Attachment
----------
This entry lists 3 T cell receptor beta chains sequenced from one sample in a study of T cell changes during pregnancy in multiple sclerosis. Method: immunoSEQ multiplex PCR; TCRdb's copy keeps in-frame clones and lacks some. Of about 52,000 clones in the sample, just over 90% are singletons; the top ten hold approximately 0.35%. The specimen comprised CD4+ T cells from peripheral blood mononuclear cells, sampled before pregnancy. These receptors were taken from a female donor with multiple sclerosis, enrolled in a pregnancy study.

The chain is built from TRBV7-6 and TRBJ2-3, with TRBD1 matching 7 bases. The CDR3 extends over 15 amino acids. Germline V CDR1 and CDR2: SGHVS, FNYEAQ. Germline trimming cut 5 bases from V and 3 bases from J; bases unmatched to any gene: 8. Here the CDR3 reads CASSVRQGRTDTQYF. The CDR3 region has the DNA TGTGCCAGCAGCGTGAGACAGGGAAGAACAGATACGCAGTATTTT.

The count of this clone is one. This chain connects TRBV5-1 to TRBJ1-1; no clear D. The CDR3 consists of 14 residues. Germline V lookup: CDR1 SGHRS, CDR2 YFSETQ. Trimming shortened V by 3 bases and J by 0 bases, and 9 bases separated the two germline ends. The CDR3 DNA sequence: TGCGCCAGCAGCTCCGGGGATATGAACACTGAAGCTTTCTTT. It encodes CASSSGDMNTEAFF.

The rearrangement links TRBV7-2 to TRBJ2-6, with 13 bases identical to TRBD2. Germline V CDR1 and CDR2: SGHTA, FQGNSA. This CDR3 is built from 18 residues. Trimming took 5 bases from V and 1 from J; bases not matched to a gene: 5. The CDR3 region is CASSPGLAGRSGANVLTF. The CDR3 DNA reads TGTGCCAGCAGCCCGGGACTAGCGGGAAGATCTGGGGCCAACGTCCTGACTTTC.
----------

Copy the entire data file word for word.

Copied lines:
This entry lists 3 T cell receptor beta chains sequenced from one sample in a study of T cell changes during pregnancy in multiple sclerosis. Method: immunoSEQ multiplex PCR; TCRdb's copy keeps in-frame clones and lacks some. Of about 52,000 clones in the sample, just over 90% are singletons; the top ten hold approximately 0.35%. The specimen comprised CD4+ T cells from peripheral blood mononuclear cells, sampled before pregnancy. These receptors were taken from a female donor with multiple sclerosis, enrolled in a pregnancy study.

The chain is built from TRBV7-6 and TRBJ2-3, with TRBD1 matching 7 bases. The CDR3 extends over 15 amino acids. Germline V CDR1 and CDR2: SGHVS, FNYEAQ. Germline trimming cut 5 bases from V and 3 bases from J; bases unmatched to any gene: 8. Here the CDR3 reads CASSVRQGRTDTQYF. The CDR3 region has the DNA TGTGCCAGCAGCGTGAGACAGGGAAGAACAGATACGCAGTATTTT.

The count of this clone is one. This chain connects TRBV5-1 to TRBJ1-1; no clear D. The CDR3 consists of 14 residues. Germline V lookup: CDR1 SGHRS, CDR2 YFSETQ. Trimming shortened V by 3 bases and J by 0 bases, and 9 bases separated the two germline ends. The CDR3 DNA sequence: TGCGCCAGCAGCTCCGGGGATATGAACACTGAAGCTTTCTTT. It encodes CASSSGDMNTEAFF.

The rearrangement links TRBV7-2 to TRBJ2-6, with 13 bases identical to TRBD2. Germline V CDR1 and CDR2: SGHTA, FQGNSA. This CDR3 is built from 18 residues. Trimming took 5 bases from V and 1 from J; bases not matched to a gene: 5. The CDR3 region is CASSPGLAGRSGANVLTF. The CDR3 DNA reads TGTGCCAGCAGCCCGGGACTAGCGGGAAGATCTGGGGCCAACGTCCTGACTTTC.